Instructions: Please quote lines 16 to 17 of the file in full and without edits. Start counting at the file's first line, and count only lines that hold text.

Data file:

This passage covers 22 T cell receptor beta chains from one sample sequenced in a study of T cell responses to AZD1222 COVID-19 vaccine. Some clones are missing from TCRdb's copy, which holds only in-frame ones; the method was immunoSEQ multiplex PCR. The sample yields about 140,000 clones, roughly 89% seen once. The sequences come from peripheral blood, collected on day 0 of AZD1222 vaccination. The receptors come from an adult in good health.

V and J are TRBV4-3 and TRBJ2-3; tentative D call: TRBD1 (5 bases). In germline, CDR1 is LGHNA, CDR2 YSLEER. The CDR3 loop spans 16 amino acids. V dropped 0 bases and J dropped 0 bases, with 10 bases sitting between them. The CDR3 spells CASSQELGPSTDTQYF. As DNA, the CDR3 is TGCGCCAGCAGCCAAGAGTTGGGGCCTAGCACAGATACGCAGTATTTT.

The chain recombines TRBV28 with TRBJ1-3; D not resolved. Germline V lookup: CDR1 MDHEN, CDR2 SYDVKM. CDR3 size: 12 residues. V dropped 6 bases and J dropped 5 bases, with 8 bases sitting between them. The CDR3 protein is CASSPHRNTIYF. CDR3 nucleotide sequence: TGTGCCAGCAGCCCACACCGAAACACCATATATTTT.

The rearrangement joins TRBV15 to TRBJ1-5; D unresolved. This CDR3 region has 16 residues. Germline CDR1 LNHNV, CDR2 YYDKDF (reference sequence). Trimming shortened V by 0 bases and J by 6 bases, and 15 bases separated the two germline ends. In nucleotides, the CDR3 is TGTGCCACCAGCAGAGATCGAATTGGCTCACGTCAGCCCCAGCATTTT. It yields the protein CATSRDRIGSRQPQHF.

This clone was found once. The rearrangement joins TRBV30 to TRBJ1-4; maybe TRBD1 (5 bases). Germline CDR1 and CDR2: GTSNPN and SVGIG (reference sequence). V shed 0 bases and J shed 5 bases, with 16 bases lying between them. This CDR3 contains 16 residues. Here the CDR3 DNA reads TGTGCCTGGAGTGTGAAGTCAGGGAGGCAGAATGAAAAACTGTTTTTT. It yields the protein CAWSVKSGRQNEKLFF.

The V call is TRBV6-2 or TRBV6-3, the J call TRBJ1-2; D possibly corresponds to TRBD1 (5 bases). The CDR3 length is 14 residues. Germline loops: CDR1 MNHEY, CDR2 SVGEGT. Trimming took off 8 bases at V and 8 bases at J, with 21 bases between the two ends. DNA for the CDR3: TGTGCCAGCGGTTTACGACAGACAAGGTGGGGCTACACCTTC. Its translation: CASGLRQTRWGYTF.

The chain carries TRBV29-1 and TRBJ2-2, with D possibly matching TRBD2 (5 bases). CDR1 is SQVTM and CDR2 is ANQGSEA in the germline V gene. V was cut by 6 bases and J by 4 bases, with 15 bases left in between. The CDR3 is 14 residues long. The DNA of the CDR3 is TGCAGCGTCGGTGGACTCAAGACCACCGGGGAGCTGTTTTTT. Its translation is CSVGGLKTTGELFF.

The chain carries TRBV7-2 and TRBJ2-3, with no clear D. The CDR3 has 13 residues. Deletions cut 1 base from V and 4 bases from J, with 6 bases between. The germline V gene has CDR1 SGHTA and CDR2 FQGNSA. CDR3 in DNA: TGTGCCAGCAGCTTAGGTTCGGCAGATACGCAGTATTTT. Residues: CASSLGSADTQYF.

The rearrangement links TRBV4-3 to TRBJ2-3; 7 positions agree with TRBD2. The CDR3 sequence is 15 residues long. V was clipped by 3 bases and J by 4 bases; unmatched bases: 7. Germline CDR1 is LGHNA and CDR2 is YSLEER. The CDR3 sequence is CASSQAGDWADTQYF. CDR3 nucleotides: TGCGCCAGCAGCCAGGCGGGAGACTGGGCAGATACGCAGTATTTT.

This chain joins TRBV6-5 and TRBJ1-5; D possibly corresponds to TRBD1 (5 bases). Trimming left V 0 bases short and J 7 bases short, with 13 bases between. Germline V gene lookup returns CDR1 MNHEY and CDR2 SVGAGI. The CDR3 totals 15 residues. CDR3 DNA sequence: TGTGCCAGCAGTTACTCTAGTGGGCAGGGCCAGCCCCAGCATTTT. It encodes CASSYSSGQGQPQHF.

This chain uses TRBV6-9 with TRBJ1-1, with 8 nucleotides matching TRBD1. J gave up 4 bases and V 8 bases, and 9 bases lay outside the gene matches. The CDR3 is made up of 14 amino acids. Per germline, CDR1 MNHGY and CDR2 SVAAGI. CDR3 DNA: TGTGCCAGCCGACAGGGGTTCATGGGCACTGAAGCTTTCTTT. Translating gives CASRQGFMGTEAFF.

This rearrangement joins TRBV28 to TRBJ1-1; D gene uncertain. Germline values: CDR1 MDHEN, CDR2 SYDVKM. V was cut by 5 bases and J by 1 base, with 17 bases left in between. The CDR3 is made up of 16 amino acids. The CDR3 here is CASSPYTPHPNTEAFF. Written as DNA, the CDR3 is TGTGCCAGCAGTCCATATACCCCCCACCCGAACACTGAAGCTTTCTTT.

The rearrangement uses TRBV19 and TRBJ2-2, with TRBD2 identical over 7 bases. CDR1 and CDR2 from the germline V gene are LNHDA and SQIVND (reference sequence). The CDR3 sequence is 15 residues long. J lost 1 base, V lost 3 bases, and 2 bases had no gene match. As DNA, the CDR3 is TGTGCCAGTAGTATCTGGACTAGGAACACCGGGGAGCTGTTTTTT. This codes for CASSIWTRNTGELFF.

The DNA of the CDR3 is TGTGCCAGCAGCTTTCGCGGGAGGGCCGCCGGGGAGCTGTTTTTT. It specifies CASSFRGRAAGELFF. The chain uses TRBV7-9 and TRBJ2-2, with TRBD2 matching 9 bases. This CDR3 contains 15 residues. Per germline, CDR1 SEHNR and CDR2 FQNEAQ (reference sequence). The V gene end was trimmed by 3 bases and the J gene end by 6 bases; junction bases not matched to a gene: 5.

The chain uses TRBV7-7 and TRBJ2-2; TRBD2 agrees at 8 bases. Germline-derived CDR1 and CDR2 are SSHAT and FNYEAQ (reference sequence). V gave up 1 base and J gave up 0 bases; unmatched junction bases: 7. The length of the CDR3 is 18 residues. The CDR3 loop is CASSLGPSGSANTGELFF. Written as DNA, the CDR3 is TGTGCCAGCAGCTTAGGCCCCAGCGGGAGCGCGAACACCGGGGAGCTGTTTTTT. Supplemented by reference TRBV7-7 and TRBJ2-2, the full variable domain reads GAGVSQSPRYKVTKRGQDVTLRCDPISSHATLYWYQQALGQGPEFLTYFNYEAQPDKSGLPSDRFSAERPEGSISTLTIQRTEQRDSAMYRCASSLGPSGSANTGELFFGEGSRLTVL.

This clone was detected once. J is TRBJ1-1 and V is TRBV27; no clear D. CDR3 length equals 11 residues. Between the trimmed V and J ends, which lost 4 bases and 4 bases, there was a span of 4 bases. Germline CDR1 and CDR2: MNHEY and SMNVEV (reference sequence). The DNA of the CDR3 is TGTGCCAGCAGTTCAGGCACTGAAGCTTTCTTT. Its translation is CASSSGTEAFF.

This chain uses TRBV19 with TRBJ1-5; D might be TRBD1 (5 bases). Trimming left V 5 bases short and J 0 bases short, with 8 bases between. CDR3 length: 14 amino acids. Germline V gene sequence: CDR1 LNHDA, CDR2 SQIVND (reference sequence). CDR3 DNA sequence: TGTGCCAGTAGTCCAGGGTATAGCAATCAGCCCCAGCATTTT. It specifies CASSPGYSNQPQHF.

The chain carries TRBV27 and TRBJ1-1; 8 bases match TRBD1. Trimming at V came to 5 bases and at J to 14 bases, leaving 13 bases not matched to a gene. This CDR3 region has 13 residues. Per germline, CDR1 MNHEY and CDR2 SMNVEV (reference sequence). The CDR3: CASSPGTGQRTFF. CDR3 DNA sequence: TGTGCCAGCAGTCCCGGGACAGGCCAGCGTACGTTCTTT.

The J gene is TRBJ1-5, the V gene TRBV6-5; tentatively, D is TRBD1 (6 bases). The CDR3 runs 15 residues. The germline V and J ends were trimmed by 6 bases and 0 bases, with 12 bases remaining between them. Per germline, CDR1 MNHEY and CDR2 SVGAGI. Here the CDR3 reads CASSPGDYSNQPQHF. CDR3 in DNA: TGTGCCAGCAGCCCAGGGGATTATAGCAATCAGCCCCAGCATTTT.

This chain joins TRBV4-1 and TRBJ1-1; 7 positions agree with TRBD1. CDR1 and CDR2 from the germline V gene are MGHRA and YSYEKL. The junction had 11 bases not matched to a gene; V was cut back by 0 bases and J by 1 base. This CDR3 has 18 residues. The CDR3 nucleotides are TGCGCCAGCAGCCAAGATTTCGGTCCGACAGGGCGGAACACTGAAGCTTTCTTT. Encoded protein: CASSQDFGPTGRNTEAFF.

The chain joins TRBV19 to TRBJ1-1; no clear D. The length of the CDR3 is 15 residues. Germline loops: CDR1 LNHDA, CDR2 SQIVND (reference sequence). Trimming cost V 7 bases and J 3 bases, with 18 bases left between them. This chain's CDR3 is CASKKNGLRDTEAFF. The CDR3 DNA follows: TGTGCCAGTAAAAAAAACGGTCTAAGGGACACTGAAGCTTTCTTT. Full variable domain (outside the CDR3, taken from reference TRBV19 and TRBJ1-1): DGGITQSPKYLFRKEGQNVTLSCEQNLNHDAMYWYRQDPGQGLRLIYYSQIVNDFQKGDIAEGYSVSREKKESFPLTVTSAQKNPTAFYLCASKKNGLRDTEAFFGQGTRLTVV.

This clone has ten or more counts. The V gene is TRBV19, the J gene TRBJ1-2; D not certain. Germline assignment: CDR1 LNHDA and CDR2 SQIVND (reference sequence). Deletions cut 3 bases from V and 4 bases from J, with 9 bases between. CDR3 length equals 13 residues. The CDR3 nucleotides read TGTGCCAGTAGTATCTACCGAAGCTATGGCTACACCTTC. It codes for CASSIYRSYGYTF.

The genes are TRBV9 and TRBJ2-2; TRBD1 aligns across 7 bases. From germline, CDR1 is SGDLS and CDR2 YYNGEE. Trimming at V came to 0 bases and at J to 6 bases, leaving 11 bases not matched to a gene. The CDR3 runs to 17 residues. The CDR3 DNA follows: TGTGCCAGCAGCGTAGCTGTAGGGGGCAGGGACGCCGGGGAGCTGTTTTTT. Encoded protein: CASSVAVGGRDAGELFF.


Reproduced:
This clone was detected once. J is TRBJ1-1 and V is TRBV27; no clear D. CDR3 length equals 11 residues. Between the trimmed V and J ends, which lost 4 bases and 4 bases, there was a span of 4 bases. Germline CDR1 and CDR2: MNHEY and SMNVEV (reference sequence). The DNA of the CDR3 is TGTGCCAGCAGTTCAGGCACTGAAGCTTTCTTT. Its translation is CASSSGTEAFF.

This chain uses TRBV19 with TRBJ1-5; D might be TRBD1 (5 bases). Trimming left V 5 bases short and J 0 bases short, with 8 bases between. CDR3 length: 14 amino acids. Germline V gene sequence: CDR1 LNHDA, CDR2 SQIVND (reference sequence). CDR3 DNA sequence: TGTGCCAGTAGTCCAGGGTATAGCAATCAGCCCCAGCATTTT. It specifies CASSPGYSNQPQHF.